An unusually powerful storm system developed across central Texas on the morning of November 21, 1992. Cloudy skies prevailed across the Houston area keeping temperatures in the 60's (°F). However, the air was quite humid with dewpoint temperatures also in the 60's (°F). A cold front extended northeast-southwest from the a surface low pressure system centered near Victoria, TX. That morning, the National Weather Service had issued advisories stating that severe weather conditions were possible later that day.

Of particular significance was the wind velocity profile in the lower atmosphere over Harris county. During the morning of November 22, 1992, there were east winds near the ground surface (33 feet, or 10 meters) between 10 and 15 miles per hour (8 to 13 knots). At 1,000 feet above the ground, the wind was south@erly and at 58 mph (50 knots)!! Near 40,000 feet above the ground, the wind velocity was southwesterly at 92 miles per hour (80 knots)! "Holy wind-shear", I exclaimed. The clockwise turning of the wind direction with height (directional shear) no doubt helped the storms rotate. The increase in wind velocity with height (speed shear) tilted the storms so that their updrafts and downdrafts were separated helping sustain the storms and allowing the tornadoes to become wore visible. Several eyewitnesses told us that the rain was located several miles northeast of the tornado such that they could see the storm coming, and rain immediately followed tornado passage.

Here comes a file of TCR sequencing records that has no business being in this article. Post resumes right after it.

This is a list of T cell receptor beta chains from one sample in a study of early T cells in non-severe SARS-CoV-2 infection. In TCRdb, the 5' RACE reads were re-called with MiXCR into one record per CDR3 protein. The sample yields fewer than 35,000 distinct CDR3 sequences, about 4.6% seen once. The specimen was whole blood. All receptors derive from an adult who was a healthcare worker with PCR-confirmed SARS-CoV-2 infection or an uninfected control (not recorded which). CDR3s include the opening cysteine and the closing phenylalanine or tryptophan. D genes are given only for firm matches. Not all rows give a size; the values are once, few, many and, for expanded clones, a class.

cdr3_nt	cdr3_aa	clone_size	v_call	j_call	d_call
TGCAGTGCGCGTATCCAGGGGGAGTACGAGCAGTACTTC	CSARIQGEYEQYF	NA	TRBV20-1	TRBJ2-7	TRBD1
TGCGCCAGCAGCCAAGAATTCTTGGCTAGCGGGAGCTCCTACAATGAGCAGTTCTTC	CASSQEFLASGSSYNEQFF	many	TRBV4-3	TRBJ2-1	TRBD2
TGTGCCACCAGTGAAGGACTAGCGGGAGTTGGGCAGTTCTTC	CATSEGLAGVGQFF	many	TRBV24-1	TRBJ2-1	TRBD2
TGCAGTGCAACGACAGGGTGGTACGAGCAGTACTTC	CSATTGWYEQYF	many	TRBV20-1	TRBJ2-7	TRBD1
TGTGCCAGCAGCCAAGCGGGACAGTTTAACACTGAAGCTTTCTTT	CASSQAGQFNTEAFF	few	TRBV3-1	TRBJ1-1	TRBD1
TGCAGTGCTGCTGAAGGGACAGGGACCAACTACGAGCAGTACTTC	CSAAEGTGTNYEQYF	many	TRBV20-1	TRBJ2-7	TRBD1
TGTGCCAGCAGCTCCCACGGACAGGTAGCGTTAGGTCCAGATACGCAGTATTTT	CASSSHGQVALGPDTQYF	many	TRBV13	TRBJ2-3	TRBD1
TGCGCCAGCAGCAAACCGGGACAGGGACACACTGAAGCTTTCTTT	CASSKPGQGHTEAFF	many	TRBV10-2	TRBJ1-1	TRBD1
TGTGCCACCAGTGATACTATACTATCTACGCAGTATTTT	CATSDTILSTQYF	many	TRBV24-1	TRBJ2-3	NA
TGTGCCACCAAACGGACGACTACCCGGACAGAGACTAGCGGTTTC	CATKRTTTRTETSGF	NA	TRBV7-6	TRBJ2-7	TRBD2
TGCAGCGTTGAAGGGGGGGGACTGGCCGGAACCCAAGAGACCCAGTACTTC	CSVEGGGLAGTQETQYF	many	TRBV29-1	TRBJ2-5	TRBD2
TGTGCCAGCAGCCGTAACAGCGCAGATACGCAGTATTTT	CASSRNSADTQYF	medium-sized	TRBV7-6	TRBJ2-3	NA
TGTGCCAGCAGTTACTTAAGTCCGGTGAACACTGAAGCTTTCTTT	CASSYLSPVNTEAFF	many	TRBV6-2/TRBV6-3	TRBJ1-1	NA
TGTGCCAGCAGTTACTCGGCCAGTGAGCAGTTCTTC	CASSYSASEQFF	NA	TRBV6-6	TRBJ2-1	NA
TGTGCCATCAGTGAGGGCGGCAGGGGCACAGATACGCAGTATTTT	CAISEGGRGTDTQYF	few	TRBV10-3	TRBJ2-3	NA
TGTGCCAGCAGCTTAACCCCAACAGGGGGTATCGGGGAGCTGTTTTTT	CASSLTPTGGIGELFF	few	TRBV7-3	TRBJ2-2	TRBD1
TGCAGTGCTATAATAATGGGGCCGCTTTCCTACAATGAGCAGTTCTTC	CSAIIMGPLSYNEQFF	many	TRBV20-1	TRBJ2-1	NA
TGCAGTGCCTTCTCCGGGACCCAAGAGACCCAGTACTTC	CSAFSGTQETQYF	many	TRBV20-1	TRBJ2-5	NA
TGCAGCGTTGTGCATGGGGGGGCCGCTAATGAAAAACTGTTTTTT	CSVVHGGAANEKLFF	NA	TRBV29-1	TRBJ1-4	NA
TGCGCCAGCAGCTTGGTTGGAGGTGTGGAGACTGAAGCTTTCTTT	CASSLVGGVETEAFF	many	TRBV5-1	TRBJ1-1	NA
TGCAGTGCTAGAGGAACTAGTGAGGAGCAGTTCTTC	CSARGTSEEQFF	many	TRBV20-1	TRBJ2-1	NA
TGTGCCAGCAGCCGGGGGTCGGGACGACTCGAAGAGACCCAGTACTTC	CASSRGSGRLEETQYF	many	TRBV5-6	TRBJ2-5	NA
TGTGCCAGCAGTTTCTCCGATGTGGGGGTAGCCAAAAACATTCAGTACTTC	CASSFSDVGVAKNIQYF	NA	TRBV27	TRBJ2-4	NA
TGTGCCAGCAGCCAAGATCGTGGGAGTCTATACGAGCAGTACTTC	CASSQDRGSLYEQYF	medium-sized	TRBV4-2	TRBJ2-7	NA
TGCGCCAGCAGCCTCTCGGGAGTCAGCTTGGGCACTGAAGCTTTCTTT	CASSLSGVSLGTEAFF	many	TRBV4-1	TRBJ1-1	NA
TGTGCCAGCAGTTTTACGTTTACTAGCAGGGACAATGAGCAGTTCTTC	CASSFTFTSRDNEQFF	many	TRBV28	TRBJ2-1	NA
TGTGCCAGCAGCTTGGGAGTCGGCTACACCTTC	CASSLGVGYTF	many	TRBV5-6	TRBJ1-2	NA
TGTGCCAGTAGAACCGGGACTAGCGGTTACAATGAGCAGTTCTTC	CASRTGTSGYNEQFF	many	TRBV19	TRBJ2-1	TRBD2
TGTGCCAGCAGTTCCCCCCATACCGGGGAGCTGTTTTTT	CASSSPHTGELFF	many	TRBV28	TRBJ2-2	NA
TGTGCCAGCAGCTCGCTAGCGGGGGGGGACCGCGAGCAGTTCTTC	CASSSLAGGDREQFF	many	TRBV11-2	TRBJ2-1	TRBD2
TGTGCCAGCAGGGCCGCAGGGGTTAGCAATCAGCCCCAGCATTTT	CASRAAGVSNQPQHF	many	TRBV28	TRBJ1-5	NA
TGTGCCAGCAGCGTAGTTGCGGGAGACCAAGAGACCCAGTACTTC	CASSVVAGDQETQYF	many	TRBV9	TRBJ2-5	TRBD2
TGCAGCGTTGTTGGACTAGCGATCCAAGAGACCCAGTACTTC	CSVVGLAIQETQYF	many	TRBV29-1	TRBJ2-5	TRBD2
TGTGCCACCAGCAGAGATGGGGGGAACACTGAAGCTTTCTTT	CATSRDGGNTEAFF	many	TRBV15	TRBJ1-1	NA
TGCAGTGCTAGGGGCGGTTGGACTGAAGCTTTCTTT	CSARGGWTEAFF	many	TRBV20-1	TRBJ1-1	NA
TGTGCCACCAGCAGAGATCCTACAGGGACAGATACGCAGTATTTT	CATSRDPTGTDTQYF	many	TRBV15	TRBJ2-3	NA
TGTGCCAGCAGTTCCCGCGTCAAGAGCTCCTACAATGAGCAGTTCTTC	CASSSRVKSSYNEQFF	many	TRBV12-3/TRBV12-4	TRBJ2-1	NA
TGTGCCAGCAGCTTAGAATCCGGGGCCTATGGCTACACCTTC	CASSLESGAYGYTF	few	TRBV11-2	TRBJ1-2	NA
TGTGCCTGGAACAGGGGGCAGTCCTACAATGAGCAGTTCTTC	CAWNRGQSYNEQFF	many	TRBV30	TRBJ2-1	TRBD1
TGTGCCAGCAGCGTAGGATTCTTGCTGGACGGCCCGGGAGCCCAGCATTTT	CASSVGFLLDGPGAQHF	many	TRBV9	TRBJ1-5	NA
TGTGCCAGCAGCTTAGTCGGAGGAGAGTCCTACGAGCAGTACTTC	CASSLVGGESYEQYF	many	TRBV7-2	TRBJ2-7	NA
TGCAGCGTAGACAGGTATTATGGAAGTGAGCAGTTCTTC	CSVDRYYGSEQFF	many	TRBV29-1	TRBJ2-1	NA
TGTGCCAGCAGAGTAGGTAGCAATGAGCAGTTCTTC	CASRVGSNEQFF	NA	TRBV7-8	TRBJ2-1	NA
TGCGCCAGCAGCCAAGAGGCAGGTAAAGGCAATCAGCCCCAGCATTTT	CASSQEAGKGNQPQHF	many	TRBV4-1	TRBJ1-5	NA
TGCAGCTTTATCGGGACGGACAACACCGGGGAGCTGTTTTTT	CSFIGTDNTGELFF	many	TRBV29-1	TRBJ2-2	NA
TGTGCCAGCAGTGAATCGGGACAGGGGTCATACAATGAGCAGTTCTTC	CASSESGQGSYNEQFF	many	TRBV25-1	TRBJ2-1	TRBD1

By mid-morning, the cold front had surged into southeast Texas and a line of thunderstorms (squall line) had developed along the front and began moving eastward towards Harris County. Around noon, several isolated thunderstorms formed ahead of the squall line within and near Harris County. Well of the tornadoes in Harris County were produced by the isolated storms that were ahead of the squall-line! Most of the storms were "classic" supercells except one storm made a transition to "HP" type. The storms were BO tightly packed together that it appeared the rear flank downdrafts (RFD's) of the leading storm actually enhanced and became part of the inflow on the trailing storm.